The Ruler’s architectural projects that bring Sharjah’s natural environment to the fore have received international recognition. In 2019, the Wasit Wetland Centre, initiated with Sharjah’s Environment and Protected Areas Authority, designed by local practice X-Architects, won the Aga Khan Award for Architecture – the first ever awarded in UAE.
The most recent of Jackson’s projects to open, in January 2020, is the Buhais Geology Park Interpretive Centre, designed by Simon Fraser of Hopkins Architects. Located at the base of Jebel Buhais, a rocky outcrop in the central region, it is located on an ancient sea bed and also possesses two prehistoric burial site from the 2nd millennium BC. The five interconnected pods that form the spectacular visitor centre, reflect the surrounding space-like landscape in their unworldliness, taking their geometry from fossilised urchins found in rocks in the area.
Currently, Jackson has two projects on site: the Al Qurum Mangroves and Turtles Interpretive Centre, also designed with Fraser and Hopkins; and the Sharjah Safari, a wildlife park, intended to create a sustainable tourism destination, contributing to conservation efforts in Sharjah’s interior. The park has been master-planned by specialists based in Spain, and implemented through an extensive team of local architects, engineers and landscapers, all coordinated by the Ruler’s Office, working alongside the Sharjah Environment and Protection Areas Authority (EPAA) as the client.
For Jackson, ‘Very quickly the UAE provided an early and effective lockdown response to coronavirus. Construction was from the start an exempted industry. The continuation of building work has been beneficial for the economy, but also for thousands of construction workers, who have remained in employment.’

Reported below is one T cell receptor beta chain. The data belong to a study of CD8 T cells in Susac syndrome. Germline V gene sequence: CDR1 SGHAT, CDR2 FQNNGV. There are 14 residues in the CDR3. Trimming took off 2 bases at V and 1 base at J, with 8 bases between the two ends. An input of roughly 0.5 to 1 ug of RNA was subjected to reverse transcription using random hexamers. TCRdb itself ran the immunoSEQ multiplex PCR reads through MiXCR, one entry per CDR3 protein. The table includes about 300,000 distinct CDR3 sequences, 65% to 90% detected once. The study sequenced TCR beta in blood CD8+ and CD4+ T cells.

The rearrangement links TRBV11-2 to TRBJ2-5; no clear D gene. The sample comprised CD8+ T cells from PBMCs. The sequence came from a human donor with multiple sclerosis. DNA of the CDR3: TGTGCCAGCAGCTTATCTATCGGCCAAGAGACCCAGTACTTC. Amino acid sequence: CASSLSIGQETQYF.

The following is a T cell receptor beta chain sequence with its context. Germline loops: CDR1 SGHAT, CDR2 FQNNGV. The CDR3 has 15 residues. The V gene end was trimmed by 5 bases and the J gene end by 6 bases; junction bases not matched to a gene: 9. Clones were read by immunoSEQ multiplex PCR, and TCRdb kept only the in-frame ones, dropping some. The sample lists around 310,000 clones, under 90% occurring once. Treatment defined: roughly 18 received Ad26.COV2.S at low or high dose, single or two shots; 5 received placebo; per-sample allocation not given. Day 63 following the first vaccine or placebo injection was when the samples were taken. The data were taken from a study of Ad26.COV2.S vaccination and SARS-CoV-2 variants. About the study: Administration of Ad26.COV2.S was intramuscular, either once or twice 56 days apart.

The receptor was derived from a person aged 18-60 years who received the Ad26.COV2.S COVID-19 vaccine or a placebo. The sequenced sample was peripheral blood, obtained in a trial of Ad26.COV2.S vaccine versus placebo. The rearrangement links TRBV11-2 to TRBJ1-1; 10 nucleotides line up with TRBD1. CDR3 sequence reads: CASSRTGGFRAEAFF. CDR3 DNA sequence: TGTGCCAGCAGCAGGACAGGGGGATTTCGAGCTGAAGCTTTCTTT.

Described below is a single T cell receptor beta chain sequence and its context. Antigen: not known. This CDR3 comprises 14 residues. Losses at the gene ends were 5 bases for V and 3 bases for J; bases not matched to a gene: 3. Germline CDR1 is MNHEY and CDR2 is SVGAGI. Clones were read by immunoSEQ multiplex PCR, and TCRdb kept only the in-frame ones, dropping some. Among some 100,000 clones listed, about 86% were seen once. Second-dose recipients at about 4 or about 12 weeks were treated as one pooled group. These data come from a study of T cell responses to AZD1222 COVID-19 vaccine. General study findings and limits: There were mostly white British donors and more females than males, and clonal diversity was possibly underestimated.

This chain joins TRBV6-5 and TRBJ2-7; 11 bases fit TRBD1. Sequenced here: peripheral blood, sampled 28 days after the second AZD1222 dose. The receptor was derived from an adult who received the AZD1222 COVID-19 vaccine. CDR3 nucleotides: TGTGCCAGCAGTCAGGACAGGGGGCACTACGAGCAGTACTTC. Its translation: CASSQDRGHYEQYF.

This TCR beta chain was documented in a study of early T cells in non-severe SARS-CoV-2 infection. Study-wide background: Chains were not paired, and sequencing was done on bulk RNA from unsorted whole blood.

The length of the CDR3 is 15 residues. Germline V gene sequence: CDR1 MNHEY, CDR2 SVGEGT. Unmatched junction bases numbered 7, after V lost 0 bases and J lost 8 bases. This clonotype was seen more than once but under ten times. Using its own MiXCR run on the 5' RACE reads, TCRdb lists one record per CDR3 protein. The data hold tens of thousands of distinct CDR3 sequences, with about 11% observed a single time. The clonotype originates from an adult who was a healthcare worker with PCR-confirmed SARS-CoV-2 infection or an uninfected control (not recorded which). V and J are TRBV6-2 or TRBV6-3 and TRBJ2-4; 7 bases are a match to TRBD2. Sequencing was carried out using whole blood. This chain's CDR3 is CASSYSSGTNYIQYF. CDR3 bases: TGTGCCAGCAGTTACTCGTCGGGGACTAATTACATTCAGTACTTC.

In early March, Jackson initially relocated his workspace from the Ruler’s Office to a client office on a site, before shortly shifting to remote working at home, except for undertaking regular weekly site inspections. The lower density of Sharjah has meant that it has not had the 24-hour lockdown measures that occurred in Dubai in April. Initially lockdown ran between 8.00 pm and 6.00 am, which was shortened to commence at 10.00 pm through Ramadan.
Jackson himself has transitioned smoothly to remote working. Since early March, the majority of project meetings with contractors and consultants for all projects have moved online. It has proved ‘an efficient use of time, as everyone has got used to discussing drawings on screen’.
Site inspections are undertaken with strict protocols in place. The various contractors worked responsibly for the first six weeks, independently with their own guidelines in place. He has collaborated closely with EPAA, for their projects on site, to compile Standardised Preventive and Response Measures in a single document. This ensures that everyone is ‘singing from the same hymn sheet’. It contains protocols for site access, disinfecting of site accommodation, and when you do have to meet face to face, retaining a minimum distance and a maximum of 4 people in a room at one time, or a maximum 5 people together outside – all wearing masks. Personal hygiene, particularly washing of hands is strictly enforced.
Inevitably the speed of construction work has slowed due to the broader lockdown restrictions and health measures. The closure of international borders also mean that construction materials are not readily flowing. There have been delays, for example, in obtaining white stone for precast cladding, specialist equipment from Italy, and insulated metal wall and roof cladding. The knock-on impact could be that buildings that were due to complete at the end of summer may not finish until towards the year end.